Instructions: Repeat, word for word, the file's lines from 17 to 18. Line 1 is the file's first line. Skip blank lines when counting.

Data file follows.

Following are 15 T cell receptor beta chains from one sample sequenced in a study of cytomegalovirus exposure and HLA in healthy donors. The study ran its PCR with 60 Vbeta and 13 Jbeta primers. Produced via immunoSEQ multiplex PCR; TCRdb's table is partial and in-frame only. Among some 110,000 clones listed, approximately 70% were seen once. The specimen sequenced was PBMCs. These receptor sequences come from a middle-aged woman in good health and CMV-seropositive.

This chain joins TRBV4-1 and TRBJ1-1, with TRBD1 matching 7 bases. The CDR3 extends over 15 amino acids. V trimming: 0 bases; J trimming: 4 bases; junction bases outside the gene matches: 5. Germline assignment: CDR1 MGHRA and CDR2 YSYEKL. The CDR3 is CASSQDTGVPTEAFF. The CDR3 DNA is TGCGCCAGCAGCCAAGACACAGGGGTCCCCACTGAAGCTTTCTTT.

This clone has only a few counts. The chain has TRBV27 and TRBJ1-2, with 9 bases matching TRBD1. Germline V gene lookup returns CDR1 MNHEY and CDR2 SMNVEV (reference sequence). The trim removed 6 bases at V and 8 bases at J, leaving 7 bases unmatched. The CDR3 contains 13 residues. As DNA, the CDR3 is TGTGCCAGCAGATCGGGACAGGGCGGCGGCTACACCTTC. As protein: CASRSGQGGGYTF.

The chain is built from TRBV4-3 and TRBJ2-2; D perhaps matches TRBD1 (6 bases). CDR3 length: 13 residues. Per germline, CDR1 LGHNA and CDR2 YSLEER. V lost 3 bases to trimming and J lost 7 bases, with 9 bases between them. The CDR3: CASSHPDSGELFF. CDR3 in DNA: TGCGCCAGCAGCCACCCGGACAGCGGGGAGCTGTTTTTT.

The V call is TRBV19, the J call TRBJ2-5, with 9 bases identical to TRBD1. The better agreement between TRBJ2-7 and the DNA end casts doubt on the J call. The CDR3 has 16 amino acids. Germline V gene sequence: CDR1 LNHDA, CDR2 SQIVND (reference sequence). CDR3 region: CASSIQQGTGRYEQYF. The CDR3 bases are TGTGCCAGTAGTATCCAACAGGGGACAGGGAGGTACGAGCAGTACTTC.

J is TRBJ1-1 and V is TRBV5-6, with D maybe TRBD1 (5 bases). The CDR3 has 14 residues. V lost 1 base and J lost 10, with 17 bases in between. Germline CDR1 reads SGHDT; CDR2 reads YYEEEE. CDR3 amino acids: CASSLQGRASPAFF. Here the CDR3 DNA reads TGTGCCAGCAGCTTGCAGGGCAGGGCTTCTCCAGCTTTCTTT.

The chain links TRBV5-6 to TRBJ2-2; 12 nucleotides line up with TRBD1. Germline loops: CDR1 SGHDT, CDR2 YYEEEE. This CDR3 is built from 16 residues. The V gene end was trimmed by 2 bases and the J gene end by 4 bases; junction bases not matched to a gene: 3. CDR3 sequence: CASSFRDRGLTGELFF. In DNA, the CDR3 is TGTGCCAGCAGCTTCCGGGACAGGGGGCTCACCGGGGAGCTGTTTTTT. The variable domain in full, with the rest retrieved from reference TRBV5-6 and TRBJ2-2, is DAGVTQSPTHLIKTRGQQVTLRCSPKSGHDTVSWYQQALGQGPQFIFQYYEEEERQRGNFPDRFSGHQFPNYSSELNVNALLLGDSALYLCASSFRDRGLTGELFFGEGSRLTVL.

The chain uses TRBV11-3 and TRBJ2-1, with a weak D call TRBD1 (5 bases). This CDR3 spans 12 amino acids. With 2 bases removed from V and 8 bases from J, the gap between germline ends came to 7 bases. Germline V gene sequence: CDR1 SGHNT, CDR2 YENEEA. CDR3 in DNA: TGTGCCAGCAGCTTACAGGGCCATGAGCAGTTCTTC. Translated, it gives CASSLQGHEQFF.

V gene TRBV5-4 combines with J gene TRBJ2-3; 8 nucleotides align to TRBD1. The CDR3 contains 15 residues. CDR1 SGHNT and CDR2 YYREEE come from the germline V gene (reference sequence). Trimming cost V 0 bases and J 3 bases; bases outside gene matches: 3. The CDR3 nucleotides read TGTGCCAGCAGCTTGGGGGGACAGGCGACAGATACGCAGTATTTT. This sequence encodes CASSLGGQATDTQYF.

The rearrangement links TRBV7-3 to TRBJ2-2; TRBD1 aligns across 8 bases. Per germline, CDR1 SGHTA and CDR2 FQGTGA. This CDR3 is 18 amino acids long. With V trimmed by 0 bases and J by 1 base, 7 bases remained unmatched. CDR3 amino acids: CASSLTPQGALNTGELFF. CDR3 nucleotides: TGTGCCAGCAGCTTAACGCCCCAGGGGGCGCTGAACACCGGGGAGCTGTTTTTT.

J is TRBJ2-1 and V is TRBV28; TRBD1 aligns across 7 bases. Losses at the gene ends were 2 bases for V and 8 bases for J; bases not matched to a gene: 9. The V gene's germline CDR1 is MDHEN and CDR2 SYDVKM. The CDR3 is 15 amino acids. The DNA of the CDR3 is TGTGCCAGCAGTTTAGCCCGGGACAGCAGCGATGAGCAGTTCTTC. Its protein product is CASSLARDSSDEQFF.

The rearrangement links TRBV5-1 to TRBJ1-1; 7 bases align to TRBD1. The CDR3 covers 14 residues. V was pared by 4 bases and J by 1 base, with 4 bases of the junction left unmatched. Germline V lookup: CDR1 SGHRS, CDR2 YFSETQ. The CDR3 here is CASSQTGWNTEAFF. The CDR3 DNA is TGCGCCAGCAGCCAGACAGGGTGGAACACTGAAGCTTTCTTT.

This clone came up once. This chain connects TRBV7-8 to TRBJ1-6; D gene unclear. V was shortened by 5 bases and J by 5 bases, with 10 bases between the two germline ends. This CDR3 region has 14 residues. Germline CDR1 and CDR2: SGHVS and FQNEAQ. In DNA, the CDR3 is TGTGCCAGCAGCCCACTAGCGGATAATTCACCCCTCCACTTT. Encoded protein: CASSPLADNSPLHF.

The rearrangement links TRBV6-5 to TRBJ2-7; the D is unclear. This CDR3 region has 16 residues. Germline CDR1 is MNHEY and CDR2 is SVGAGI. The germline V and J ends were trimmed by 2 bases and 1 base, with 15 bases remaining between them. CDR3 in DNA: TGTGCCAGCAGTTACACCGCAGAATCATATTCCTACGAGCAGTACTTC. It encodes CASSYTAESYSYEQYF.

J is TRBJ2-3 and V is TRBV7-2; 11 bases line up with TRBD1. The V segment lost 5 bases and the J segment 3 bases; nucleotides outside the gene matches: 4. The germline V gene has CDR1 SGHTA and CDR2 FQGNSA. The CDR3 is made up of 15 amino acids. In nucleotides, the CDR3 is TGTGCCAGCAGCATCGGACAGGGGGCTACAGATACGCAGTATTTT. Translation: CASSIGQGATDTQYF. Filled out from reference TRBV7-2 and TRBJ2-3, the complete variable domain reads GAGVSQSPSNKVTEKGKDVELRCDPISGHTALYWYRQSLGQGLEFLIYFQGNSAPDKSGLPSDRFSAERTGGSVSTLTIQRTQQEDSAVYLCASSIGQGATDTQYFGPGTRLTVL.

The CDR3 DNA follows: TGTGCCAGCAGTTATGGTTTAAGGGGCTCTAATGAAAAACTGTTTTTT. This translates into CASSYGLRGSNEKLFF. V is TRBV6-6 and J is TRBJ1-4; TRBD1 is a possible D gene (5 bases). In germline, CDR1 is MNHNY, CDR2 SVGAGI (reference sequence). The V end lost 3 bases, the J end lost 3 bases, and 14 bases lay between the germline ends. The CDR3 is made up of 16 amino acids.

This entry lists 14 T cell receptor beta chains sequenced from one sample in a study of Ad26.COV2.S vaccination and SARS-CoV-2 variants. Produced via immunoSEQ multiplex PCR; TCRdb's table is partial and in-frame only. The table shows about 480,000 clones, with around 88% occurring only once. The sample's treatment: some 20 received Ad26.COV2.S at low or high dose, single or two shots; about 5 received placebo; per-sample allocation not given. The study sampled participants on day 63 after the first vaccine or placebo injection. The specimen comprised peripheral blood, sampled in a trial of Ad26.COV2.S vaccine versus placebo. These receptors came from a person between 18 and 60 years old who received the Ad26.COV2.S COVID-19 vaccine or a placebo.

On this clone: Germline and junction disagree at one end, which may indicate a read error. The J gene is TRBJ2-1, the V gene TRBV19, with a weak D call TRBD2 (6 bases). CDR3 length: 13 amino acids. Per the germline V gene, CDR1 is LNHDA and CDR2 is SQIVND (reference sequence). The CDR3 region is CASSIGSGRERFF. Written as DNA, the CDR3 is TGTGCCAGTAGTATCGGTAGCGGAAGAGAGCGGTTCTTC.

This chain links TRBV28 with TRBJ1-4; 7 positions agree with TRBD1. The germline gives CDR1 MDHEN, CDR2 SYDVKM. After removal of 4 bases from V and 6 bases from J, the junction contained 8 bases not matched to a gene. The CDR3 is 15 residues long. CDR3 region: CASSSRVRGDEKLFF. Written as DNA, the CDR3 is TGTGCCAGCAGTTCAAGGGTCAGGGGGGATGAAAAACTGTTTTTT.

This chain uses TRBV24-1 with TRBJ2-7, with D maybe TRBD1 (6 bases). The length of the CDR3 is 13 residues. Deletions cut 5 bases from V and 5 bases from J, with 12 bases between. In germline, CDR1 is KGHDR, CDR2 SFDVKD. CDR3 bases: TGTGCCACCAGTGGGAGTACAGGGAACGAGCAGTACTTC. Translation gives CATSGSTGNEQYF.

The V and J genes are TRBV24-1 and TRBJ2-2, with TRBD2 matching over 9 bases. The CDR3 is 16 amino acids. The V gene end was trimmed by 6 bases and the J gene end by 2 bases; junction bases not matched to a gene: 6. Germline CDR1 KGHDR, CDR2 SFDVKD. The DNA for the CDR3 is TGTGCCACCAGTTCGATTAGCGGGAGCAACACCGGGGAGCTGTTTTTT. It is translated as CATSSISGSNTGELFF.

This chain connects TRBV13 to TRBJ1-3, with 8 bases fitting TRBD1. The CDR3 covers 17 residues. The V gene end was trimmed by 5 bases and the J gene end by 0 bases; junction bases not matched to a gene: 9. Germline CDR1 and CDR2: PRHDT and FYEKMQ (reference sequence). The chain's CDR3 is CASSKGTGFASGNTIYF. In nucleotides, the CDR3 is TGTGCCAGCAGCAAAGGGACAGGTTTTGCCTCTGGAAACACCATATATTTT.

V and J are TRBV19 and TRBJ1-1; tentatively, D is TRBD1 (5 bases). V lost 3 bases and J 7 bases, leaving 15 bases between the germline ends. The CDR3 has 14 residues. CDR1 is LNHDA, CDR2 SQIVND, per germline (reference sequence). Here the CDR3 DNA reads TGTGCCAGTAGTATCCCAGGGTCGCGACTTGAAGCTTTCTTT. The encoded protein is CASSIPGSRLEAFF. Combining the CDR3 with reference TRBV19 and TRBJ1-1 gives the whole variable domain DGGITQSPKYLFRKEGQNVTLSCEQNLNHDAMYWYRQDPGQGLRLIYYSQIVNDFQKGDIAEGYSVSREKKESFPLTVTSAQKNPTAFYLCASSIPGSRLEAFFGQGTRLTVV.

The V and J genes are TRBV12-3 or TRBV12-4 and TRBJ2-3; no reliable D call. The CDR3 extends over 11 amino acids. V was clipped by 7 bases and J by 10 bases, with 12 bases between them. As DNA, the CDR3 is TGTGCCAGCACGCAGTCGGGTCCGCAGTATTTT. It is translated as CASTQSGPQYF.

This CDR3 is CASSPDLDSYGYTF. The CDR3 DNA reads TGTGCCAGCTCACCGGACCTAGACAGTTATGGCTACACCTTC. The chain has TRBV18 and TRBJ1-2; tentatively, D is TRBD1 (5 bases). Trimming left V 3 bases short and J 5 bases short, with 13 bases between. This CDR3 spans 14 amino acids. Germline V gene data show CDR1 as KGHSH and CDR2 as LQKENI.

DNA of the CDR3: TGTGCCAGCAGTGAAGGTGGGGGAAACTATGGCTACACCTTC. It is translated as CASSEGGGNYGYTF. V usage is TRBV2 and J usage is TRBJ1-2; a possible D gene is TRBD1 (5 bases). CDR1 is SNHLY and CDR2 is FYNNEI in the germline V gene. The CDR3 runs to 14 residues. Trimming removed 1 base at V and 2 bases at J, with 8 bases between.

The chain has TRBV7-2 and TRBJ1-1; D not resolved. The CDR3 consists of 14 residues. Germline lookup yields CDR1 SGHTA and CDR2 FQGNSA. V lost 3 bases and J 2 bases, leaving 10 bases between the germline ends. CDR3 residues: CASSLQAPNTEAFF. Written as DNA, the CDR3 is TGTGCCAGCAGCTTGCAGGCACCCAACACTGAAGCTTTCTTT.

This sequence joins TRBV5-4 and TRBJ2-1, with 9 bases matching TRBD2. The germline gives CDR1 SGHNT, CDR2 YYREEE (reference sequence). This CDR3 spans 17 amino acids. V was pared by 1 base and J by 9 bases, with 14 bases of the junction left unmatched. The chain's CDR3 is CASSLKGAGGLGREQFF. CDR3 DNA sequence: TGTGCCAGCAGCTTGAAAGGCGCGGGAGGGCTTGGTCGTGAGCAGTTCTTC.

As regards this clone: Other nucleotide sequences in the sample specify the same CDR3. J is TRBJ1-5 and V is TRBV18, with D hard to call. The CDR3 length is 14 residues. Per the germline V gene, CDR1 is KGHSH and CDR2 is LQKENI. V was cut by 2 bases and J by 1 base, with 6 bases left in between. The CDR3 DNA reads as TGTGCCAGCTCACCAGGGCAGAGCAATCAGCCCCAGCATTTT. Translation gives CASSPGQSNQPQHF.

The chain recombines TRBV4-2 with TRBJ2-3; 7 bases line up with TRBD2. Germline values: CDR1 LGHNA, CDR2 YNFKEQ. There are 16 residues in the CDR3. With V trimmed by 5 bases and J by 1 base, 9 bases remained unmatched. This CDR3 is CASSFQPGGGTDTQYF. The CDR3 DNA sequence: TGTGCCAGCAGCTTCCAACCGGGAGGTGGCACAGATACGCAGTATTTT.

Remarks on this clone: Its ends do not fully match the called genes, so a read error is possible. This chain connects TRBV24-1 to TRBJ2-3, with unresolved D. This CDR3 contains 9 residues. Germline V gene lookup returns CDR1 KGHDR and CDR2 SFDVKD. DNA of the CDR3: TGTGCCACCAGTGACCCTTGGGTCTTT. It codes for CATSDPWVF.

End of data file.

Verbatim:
This entry lists 14 T cell receptor beta chains sequenced from one sample in a study of Ad26.COV2.S vaccination and SARS-CoV-2 variants. Produced via immunoSEQ multiplex PCR; TCRdb's table is partial and in-frame only. The table shows about 480,000 clones, with around 88% occurring only once. The sample's treatment: some 20 received Ad26.COV2.S at low or high dose, single or two shots; about 5 received placebo; per-sample allocation not given. The study sampled participants on day 63 after the first vaccine or placebo injection. The specimen comprised peripheral blood, sampled in a trial of Ad26.COV2.S vaccine versus placebo. These receptors came from a person between 18 and 60 years old who received the Ad26.COV2.S COVID-19 vaccine or a placebo.

On this clone: Germline and junction disagree at one end, which may indicate a read error. The J gene is TRBJ2-1, the V gene TRBV19, with a weak D call TRBD2 (6 bases). CDR3 length: 13 amino acids. Per the germline V gene, CDR1 is LNHDA and CDR2 is SQIVND (reference sequence). The CDR3 region is CASSIGSGRERFF. Written as DNA, the CDR3 is TGTGCCAGTAGTATCGGTAGCGGAAGAGAGCGGTTCTTC.